It was one of those Fridays that never seemed to end. Sure she had work to do, but she didn't want to do it. She was distracted. Tired maybe. Ready to start the weekend and curl up on the corner of the couch she favored when reading a new book. She imagined tucking her toes between the cushions trying to keep them warm.

Would she be interrupted? Would she have to mindfully put her book on her lap and look up at her husband, try to follow his excited mumblings about physics, math and the incompetence of his classmates? Would she have to try hard not to seem like she wanted to find a hasty retreat back into her book? Would she have to pretend that she wouldn't rather escape into story land?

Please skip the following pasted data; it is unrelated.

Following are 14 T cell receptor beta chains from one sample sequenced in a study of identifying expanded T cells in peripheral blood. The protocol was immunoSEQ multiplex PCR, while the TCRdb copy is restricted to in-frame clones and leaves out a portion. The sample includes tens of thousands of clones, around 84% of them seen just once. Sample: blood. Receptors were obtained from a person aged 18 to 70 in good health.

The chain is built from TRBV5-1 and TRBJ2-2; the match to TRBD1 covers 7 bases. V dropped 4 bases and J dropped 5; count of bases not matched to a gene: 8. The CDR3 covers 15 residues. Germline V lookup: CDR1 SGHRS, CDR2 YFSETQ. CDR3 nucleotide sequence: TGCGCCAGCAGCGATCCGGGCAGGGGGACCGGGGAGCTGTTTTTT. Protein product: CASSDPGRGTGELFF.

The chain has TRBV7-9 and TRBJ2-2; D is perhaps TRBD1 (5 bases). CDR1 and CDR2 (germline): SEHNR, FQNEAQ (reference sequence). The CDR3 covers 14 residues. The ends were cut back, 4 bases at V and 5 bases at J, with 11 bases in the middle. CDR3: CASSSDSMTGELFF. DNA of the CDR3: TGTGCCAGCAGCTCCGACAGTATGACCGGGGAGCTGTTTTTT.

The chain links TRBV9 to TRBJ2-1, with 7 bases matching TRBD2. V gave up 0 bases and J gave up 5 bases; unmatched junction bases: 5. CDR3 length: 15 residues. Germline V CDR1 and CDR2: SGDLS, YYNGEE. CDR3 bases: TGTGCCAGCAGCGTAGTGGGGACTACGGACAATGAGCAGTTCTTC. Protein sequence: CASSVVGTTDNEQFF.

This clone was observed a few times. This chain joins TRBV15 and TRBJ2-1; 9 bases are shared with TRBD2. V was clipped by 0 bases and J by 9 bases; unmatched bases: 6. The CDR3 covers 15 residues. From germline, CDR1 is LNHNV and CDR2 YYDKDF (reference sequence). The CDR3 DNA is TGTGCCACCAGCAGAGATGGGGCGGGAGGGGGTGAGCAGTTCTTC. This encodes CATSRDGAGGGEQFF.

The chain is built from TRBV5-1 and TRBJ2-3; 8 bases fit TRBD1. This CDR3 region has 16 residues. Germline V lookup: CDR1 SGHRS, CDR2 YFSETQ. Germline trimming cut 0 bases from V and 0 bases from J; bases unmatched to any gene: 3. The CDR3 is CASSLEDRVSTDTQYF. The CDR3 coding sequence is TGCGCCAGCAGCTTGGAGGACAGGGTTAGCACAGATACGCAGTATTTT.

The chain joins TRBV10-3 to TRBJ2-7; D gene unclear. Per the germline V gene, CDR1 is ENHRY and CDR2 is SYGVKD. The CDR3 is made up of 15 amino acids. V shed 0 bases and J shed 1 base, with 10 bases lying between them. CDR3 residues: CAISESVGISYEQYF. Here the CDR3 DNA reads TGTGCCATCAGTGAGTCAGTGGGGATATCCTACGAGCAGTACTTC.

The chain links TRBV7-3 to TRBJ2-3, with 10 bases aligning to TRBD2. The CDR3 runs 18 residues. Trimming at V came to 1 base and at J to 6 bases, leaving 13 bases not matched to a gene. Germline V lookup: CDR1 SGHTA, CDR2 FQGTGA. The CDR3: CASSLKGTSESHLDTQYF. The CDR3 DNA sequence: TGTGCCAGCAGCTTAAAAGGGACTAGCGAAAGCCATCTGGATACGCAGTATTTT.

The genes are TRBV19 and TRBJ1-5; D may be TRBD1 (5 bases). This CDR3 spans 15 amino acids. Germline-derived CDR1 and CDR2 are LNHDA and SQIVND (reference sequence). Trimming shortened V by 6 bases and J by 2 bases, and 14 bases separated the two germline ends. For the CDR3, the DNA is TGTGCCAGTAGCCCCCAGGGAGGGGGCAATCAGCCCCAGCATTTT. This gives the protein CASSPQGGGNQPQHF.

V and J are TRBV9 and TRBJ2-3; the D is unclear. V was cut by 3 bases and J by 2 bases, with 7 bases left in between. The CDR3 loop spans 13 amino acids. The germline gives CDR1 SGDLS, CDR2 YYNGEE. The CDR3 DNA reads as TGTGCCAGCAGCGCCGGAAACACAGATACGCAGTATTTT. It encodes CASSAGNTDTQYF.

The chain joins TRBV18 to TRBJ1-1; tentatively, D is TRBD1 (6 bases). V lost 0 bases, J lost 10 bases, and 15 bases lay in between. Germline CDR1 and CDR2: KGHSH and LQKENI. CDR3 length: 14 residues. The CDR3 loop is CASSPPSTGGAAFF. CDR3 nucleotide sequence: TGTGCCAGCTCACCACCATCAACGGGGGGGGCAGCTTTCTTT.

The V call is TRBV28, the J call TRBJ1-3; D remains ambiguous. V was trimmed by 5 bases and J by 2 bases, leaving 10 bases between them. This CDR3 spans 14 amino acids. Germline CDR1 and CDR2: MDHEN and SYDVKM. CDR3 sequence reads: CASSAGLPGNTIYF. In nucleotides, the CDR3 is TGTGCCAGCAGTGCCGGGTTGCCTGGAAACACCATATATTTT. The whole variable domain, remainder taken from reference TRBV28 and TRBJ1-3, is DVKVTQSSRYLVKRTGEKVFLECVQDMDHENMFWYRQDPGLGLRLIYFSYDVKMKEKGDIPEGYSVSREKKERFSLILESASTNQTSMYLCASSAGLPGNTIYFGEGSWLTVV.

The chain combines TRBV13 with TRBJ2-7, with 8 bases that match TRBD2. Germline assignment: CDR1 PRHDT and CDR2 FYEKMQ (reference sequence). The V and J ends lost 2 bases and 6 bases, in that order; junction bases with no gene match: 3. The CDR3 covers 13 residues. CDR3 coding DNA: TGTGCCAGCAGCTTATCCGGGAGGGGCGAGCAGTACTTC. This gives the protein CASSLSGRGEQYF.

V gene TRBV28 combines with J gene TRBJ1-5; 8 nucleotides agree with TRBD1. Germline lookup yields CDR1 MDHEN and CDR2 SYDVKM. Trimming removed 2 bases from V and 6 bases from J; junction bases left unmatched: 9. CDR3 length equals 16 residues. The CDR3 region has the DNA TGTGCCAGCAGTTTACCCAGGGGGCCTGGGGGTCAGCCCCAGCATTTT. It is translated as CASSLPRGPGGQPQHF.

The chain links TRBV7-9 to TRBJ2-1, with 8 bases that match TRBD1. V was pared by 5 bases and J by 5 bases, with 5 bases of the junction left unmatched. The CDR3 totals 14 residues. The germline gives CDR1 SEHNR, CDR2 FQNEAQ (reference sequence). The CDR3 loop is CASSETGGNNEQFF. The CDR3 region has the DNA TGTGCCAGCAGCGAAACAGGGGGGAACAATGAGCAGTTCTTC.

When she escaped into a book the story formed a veil over her. Time and place disappeared when she read the story. She could paint a vivid picture of the landscape of her book. Could feel the pine needles crack under the feet of her heroine. Could imagine using her own inexperienced hands to pull back the wires of the bow. Focus on her target, shoot and kill even though she'd never held a bow and arrow in her life.

She preferred living in story land--couldn't really conceive of living without it. It was her saving grace. She wanted to be Katniss, that bold hero who could face any challenge. She figured if it were her, she could fare the same. She liked to imagine it that way.